Study Shows Most College and K-12 Protection Personnel Oppose Concealed Carry on Campus
Post Sandy Hook, nearly 3 in 4 respondents oppose college students carrying guns. Of those in favor of campus staff having firearms, the overwhelming majority want them to have regular and frequent training.
CS also speculates that many of the respondents who are in favor of staff carrying concealed weapons are from rural areas or regions with slower law enforcement response times. Nearly two in three (61%) K-12 respondents from schools or districts with fewer than 3,000 students or with student populations of 5,000-8,999 are in favor of allowing staff to carry concealed guns on campus. Interestingly, only 22% of respondents with 3,000-4,999 students are in favor of staff carrying concealed firearms if they have a permit, receive regular and frequent training, and they offer proof of training and insurance to the campus public safety department.
It should be noted that the survey did not ask whether or not campuses or districts would be willing to pay for this type of training, which can be quite costly and time consuming.
Campus Police, Security Departments Have Made Changes
Instead of allowing teachers, faculty and staff to carry concealed weapons on campus, K-12 schools/districts and institutions of higher education have opted for hiring more security and police officers and improving relations with other first responders.
There has been a significant shift in the number and types of officers in campus/district public safety departments, with 55% of respondents saying they have made at least some changes in the past two years. More than one in four K-12 and college respondents say their campus or district has hired more sworn police officers (26% for both K-12 schools and universities) and security/nonsworn officers (25% for schools and 29% for institutions of higher education). Only 4% of respondents overall say they laid off sworn or nonsworn officers.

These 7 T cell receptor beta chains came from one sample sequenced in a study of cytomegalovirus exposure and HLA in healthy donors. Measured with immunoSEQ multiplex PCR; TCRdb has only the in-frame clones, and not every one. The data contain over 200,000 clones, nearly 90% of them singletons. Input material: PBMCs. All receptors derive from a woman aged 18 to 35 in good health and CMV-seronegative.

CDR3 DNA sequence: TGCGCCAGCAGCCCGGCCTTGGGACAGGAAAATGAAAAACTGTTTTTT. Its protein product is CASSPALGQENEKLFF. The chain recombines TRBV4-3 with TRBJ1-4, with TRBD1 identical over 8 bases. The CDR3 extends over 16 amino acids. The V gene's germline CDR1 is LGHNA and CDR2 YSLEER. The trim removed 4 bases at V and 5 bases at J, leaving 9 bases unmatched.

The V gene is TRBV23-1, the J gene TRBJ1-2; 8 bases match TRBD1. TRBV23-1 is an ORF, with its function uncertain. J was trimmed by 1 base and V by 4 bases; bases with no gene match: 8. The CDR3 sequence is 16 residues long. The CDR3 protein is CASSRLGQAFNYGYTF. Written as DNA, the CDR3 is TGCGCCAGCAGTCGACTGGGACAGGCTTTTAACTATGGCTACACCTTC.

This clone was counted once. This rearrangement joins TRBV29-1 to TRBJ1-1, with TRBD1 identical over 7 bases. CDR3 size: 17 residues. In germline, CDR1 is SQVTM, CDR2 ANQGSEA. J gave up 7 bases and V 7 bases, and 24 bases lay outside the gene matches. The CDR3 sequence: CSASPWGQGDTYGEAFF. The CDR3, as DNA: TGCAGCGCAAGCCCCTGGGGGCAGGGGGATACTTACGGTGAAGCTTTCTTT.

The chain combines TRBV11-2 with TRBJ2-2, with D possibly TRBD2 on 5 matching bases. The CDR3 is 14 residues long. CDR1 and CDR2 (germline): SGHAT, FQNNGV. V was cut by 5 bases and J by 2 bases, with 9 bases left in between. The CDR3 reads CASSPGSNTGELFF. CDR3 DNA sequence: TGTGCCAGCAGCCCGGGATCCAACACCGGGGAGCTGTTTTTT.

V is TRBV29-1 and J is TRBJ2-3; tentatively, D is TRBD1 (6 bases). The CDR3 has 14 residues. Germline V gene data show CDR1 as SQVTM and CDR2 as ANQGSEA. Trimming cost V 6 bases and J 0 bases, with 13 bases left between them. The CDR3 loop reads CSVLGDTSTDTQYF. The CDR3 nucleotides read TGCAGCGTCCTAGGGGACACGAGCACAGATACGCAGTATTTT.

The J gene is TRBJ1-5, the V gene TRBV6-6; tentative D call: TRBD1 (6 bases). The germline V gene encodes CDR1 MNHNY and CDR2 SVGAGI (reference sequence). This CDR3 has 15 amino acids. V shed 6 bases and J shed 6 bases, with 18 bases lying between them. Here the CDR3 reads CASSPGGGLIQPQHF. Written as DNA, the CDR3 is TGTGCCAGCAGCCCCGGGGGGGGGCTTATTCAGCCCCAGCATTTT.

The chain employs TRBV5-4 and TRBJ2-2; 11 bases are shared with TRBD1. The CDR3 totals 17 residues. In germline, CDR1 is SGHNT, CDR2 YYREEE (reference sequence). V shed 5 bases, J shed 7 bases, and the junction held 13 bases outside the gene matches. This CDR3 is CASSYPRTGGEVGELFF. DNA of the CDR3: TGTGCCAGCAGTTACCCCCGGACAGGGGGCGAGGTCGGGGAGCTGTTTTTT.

Relationships with other first responders have improved for nearly two-thirds of respondents. Practically no respondents indicate their partnerships have deteriorated in the past two years.
Sandy Hook Tragedy Still Impacting Schools and Universities
When asked what prompted significant departmental change over the past two years, it’s not surprising that the Newtown, Conn., tragedy was a motivating factor for many K-12 respondents. More than one in four attribute their departments’ significant changes to this tragedy. More than two in five (42%) say they’ve made changes in order to be proactive, while only 13% say their changes were planned before 2012. More than one in three (37%), however, say their department has made no significant changes in the past two years.
College and university public safety departments were less inclined than their K-12 brethren to make significant changes in the past two years, with 56% of respondents saying that they’ve made no significant changes to their departments since Sandy Hook.
When combined with other changes that have occurred on K-12 and college campuses, such as improved access control and lockdown strategies, it’s clear that the Newtown tragedy is still impacting U.S. educational institutions’ security and law enforcement strategies.
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Campus Safety magazine is another great resource for public safety, security and emergency management professionals. It covers all aspects of campus safety, including access control, video surveillance, mass notification and security staff practices. Whether you work in K-12, higher ed, a hospital or corporation, Campus Safety magazine is here to help you do your job better!